Did it go as smoothly as I had hoped? It absolutely did. While there was a long line for both, everyone got their chance. The rules were easy to understand and follow. Everyone, fan AND celebrity, knew what was going to happen. I did the picture first as there was more of a set time for that whereas there was more time to get the autograph. For the picture, there was a line if you were VIP and a line if you were general. Oh yes, there were VIP tickets for some celebrities. They cost more (obviously) and included the picture, the four day pass, the autograph, guaranteed prime seating at the question/answer panel, and first in line spots for the pictures. Then, once everyone was ready, at the set time, the VIP people went first followed by the line of general attendees. There was a table to put personal belongings on and were told that we couldn’t take any personal pictures and there was to be no hugging or kissing, which made total sense to me. We were told that it would go fast and that autographs wouldn’t take place then. The picture could be for just you or a group, if so desired. If there were more than 2 people per picture, then there was an additional cost. So what was my experience like? It did go fast but not as fast as I thought it would. I wasn’t prepared to say anything because I assumed it would go so fast that words would not be exchanged. When I walked in, Zach actually directed me to a particular side. I’m not sure why. Maybe, he was switching back and forth each time. Maybe, it was due to height. Maybe, it was something the photographer requested. Anyway, he put his arm around me, I did the same to him. The picture was taken. Then, he thanked me for coming and wished me a good day. I muttered a thanks back and moved along. I noticed that no one tried to stay longer than was necessary to get the picture done.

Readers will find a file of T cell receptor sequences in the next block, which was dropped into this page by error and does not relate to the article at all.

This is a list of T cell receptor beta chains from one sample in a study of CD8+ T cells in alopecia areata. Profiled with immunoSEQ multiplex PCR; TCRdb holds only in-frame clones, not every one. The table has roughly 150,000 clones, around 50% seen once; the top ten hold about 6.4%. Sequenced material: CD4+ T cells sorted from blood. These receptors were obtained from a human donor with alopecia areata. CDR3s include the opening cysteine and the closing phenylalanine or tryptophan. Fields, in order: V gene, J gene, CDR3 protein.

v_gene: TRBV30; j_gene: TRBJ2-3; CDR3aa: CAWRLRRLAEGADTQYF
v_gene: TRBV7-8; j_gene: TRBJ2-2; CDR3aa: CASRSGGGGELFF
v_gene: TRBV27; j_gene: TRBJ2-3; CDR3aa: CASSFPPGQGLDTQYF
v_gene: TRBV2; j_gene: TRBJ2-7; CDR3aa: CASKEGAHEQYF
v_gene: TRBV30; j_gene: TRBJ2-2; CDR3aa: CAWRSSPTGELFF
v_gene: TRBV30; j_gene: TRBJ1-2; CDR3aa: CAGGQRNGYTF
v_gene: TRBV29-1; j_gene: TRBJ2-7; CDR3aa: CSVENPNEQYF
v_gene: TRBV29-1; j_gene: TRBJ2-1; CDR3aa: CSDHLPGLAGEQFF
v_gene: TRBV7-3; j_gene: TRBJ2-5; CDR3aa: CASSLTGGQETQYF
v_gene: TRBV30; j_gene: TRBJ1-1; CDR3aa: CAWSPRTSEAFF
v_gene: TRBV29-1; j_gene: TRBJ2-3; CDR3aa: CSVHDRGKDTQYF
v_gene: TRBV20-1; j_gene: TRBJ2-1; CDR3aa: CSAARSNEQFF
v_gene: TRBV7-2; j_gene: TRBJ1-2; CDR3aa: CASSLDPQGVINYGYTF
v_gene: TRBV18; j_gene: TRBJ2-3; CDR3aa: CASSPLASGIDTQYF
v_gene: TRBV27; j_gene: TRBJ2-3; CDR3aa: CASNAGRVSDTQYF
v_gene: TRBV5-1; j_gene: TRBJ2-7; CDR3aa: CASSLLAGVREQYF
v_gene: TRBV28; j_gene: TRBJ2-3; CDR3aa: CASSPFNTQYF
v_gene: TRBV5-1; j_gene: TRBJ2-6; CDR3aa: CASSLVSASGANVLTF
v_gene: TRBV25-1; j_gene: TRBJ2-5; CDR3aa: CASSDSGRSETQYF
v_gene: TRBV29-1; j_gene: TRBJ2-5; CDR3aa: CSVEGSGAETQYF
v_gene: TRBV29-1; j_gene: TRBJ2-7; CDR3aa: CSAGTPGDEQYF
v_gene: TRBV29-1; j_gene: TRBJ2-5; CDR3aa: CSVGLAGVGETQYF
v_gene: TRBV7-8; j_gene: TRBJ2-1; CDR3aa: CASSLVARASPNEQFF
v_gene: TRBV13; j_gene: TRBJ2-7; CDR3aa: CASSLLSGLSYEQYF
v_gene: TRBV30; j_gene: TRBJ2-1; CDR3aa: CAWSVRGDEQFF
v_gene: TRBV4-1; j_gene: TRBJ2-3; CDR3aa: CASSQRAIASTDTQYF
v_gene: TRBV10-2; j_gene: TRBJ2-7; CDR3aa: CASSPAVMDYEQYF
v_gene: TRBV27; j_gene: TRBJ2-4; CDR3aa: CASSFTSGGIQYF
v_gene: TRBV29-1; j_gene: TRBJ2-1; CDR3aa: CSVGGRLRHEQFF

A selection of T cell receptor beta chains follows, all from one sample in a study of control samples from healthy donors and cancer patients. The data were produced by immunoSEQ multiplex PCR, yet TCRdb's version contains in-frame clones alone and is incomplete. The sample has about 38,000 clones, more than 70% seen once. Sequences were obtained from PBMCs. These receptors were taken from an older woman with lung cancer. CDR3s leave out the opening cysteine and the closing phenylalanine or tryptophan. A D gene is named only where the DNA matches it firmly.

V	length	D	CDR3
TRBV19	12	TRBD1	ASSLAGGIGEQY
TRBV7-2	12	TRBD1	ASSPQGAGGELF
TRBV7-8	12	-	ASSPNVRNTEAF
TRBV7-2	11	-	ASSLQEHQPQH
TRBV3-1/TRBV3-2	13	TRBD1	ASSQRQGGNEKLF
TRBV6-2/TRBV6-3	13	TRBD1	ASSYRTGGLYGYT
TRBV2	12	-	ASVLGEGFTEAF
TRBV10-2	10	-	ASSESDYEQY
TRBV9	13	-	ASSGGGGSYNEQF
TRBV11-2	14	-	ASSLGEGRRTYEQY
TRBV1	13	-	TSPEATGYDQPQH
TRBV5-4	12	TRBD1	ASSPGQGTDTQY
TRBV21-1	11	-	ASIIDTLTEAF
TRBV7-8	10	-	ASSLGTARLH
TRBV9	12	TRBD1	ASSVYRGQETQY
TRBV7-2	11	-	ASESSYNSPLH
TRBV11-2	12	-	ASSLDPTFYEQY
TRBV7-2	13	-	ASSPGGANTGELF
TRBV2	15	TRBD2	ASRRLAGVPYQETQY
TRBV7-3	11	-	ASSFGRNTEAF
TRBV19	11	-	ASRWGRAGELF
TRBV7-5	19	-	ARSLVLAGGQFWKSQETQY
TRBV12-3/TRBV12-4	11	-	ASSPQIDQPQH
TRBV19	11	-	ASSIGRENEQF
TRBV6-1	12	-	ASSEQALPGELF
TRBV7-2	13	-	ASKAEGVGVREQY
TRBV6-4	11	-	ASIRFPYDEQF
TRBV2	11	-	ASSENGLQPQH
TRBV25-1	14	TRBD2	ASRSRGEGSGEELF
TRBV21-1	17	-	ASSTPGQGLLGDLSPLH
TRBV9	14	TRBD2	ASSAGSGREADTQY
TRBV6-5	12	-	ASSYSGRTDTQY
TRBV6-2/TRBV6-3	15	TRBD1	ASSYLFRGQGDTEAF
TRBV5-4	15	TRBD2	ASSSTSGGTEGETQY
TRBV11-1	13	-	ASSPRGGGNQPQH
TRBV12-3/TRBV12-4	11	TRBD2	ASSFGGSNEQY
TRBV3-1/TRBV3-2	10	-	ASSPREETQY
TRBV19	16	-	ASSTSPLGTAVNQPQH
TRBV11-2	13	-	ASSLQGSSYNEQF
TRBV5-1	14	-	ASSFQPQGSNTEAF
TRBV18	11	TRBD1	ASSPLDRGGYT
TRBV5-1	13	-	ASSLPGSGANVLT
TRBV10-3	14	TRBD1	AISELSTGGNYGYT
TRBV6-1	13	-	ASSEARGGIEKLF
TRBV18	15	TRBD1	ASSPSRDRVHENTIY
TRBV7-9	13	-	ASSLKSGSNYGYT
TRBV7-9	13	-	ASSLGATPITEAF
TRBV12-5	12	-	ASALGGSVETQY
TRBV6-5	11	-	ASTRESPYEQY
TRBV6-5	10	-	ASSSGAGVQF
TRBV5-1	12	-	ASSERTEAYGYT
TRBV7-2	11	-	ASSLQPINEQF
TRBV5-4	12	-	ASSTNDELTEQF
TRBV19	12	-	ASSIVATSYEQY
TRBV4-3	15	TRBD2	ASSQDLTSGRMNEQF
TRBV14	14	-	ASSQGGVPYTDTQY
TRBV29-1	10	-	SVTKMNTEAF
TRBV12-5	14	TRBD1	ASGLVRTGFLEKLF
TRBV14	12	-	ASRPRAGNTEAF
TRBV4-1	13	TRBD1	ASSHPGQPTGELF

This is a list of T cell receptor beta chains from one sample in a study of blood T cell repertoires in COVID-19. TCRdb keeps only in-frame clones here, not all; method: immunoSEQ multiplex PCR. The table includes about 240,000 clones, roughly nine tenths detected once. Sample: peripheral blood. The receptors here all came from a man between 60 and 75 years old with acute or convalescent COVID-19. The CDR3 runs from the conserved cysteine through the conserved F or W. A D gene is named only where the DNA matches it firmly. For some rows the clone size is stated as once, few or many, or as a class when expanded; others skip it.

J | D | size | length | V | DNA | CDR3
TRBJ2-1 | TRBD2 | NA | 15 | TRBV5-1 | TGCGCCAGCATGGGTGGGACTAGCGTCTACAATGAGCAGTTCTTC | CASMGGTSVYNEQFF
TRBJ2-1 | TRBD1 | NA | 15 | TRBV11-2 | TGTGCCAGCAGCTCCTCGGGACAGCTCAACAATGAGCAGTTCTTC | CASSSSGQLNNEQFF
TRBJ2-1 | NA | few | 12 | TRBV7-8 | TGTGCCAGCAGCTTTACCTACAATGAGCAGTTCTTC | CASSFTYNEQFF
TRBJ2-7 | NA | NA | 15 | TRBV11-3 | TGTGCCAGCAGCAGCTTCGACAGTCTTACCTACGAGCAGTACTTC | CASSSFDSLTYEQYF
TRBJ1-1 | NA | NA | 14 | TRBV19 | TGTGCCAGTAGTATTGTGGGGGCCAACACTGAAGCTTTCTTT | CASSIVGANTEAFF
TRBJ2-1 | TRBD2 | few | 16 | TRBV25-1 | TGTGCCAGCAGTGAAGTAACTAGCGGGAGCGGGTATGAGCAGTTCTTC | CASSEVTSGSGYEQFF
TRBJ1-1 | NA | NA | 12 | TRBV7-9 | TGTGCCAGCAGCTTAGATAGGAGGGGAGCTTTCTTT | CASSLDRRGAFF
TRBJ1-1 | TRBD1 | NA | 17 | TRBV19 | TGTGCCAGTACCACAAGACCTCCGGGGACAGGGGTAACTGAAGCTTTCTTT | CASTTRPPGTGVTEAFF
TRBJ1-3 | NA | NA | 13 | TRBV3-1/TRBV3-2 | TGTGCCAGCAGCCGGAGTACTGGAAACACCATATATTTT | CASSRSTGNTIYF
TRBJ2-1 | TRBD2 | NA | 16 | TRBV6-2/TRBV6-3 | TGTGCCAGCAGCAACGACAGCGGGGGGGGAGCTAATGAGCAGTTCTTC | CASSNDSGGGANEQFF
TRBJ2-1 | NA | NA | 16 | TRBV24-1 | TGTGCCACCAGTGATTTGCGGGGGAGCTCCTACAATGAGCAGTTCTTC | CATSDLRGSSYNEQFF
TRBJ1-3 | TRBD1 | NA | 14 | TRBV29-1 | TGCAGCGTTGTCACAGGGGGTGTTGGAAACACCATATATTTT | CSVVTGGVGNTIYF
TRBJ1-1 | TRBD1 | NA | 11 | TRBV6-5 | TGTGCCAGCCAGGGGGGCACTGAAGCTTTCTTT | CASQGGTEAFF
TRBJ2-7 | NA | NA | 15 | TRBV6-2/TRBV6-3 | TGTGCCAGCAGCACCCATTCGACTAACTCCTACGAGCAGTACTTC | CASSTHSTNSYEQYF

After that, I walked around for awhile before heading back to the photo opps area to pick up my picture. I was pleased and walked over to the autograph area to get it signed. This again was a smooth process. There was a convention volunteer there either handing out a headshot picture to get signed, if people didn’t have anything, and to write people’s names on a post it note. The post it note was used at John’s book signing and I can imagine how helpful it is for the signer. The autograph can be personalized but no worries about spelling someone’s name. The whole interaction is more than the celebrity asking and spelling your name. After that, my picture with the post it was passed to another guy, who I assume is either Zach’s manager or someone else who works for him. We briefly discussed how tiring days like this must be with the nonstop activity and being “on” for so long. It was a nice conversation that was allowed to happen since Zach was taking his time with the person in front of me. When it was my turn, he greeted me by name. I thanked him for volunteering for the Obama campaign, which lead us to discuss my work for the campaign, the results of the election, and the alternative. It was a nice interaction. I thanked him and he thanked me. He shook my hand, wished me a good day and I, him. It didn’t feel rushed at all. Yes, there were people behind me but no one was pushing. After looking at my picture, I put it in my purse and walked around to watch other autograph stations as I wanted to see if Zach was unique in his warm, welcoming nature and the time he took as well as to see how other fans responded to other celebrities.